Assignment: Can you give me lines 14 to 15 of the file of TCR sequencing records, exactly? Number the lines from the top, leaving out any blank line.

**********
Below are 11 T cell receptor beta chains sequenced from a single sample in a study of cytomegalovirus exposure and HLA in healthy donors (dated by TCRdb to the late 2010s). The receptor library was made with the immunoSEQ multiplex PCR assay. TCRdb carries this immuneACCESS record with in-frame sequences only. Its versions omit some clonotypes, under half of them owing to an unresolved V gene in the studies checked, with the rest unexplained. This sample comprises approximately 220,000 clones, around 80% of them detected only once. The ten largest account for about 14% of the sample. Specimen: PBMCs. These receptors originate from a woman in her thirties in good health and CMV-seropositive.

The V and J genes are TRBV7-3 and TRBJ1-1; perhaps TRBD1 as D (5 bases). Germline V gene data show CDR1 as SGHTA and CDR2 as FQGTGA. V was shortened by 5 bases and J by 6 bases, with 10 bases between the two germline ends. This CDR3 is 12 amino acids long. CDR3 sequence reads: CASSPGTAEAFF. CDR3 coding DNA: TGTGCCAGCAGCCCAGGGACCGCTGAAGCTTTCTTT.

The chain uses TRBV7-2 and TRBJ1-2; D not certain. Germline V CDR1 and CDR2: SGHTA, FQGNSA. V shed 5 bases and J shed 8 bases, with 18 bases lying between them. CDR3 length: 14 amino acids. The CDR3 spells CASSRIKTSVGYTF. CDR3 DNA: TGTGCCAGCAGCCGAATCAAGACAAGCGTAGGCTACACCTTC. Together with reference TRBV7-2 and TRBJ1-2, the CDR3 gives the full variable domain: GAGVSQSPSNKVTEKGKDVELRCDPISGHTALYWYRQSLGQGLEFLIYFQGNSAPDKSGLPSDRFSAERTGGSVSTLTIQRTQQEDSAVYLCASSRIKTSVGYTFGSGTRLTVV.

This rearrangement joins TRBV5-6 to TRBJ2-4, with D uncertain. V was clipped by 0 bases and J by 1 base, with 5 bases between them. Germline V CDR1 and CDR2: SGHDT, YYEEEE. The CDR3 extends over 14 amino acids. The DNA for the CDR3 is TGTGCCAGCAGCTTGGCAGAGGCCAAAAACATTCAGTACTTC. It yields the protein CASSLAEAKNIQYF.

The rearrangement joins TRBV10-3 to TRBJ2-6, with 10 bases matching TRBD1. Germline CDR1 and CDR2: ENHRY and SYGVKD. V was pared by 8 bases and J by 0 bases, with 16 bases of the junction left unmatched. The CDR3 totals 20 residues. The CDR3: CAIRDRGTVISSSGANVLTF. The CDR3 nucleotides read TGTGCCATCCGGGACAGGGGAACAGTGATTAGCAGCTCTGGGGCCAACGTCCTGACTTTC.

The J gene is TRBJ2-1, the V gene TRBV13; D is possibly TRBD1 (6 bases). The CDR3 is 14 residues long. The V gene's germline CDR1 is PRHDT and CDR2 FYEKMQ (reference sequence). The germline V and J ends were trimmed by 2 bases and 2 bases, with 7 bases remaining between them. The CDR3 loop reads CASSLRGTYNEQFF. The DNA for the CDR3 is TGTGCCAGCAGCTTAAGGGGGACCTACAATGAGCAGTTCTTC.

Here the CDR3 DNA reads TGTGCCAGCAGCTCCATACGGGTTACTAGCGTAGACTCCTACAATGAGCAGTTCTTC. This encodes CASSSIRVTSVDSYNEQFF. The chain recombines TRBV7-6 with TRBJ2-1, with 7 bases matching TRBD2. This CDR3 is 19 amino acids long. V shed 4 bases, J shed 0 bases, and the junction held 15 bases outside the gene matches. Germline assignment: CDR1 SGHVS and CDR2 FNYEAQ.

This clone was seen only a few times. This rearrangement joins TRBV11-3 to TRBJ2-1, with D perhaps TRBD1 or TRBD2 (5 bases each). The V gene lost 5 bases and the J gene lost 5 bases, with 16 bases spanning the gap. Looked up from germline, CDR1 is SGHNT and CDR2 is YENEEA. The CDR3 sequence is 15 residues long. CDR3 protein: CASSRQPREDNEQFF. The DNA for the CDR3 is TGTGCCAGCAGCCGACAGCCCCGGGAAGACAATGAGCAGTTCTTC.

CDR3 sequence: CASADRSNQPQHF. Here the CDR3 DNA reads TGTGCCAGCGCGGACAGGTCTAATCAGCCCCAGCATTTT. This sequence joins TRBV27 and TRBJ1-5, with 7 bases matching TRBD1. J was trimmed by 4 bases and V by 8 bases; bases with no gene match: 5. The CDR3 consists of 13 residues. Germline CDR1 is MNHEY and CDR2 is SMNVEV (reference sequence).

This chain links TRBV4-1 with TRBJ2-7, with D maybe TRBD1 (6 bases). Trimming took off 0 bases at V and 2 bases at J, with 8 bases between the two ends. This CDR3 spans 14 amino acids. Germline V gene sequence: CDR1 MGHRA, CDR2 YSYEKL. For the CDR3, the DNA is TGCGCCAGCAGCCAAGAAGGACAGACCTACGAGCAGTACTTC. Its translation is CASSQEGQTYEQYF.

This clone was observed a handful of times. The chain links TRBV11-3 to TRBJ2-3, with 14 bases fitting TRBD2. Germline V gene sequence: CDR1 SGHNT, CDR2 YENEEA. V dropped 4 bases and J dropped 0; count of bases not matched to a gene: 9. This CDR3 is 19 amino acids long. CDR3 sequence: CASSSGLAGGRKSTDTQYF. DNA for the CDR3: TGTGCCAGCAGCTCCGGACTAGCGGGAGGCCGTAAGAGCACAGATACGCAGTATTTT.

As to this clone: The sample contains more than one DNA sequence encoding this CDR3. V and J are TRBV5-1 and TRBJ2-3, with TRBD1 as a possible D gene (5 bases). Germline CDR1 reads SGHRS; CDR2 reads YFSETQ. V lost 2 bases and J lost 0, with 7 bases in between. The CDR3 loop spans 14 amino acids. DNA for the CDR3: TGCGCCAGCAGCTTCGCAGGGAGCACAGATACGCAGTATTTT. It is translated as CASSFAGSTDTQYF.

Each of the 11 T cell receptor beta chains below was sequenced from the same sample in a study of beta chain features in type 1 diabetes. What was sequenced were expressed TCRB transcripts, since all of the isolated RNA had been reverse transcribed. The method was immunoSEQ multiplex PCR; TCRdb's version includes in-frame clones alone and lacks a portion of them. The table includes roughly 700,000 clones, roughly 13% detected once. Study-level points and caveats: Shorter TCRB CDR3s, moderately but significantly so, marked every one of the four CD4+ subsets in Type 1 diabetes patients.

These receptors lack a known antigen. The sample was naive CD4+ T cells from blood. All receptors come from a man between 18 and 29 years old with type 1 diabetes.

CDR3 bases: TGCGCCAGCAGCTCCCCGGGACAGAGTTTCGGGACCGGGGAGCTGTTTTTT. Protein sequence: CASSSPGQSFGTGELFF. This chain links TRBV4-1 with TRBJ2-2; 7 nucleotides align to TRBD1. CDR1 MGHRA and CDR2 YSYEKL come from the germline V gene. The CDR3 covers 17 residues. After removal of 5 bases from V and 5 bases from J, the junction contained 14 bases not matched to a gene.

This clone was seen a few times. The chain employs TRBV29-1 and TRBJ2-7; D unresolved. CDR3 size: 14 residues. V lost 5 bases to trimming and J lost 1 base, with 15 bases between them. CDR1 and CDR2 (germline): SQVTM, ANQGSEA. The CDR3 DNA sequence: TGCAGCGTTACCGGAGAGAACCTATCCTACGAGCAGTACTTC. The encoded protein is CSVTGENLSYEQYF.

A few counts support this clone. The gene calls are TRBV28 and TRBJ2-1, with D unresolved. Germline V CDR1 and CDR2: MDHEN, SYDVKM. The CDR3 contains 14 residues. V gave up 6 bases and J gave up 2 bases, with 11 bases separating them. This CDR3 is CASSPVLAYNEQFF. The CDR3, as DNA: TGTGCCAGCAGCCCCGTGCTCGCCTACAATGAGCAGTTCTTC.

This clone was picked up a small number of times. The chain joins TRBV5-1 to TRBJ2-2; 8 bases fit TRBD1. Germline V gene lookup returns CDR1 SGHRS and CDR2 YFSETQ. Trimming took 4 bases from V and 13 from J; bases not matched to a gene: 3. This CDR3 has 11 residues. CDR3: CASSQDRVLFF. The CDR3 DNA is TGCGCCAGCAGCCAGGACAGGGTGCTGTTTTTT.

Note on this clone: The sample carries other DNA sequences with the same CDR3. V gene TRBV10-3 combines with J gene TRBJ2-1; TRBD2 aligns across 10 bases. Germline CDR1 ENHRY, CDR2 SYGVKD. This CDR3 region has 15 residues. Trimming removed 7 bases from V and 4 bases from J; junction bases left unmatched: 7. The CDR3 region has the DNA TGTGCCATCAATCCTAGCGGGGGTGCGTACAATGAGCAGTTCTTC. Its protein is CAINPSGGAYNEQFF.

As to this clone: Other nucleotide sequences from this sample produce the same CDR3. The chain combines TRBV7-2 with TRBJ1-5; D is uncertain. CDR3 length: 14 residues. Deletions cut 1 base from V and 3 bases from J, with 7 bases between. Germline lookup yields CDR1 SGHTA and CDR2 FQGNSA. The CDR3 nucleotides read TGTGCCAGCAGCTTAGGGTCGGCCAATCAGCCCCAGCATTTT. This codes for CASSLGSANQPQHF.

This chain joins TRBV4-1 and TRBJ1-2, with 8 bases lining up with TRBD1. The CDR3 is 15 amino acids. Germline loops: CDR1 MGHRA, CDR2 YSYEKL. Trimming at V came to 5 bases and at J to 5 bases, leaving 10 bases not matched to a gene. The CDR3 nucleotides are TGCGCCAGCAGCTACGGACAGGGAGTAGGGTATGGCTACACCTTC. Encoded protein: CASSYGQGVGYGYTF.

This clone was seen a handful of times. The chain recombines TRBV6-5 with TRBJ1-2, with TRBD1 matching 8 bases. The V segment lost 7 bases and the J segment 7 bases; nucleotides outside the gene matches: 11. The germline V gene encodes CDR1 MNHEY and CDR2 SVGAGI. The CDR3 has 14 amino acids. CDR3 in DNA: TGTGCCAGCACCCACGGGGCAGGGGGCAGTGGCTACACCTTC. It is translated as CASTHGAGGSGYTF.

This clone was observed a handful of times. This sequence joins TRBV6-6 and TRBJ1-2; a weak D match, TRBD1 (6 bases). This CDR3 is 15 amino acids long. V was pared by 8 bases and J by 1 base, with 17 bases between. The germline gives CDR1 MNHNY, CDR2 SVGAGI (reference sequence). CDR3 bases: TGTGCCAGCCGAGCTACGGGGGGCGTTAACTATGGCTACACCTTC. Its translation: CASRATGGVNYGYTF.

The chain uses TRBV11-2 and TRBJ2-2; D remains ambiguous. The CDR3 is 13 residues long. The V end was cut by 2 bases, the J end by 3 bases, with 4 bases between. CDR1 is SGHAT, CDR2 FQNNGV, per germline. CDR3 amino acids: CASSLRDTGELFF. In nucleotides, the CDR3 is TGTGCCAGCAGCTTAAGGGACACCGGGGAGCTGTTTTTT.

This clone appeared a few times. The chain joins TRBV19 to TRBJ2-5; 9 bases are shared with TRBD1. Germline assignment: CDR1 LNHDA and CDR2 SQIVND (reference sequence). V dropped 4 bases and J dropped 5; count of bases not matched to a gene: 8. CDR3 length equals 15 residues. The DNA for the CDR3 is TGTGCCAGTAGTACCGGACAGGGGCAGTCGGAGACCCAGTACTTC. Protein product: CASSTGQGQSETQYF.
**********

These receptors lack a known antigen. The sample was naive CD4+ T cells from blood. All receptors come from a man between 18 and 29 years old with type 1 diabetes.

CDR3 bases: TGCGCCAGCAGCTCCCCGGGACAGAGTTTCGGGACCGGGGAGCTGTTTTTT. Protein sequence: CASSSPGQSFGTGELFF. This chain links TRBV4-1 with TRBJ2-2; 7 nucleotides align to TRBD1. CDR1 MGHRA and CDR2 YSYEKL come from the germline V gene. The CDR3 covers 17 residues. After removal of 5 bases from V and 5 bases from J, the junction contained 14 bases not matched to a gene.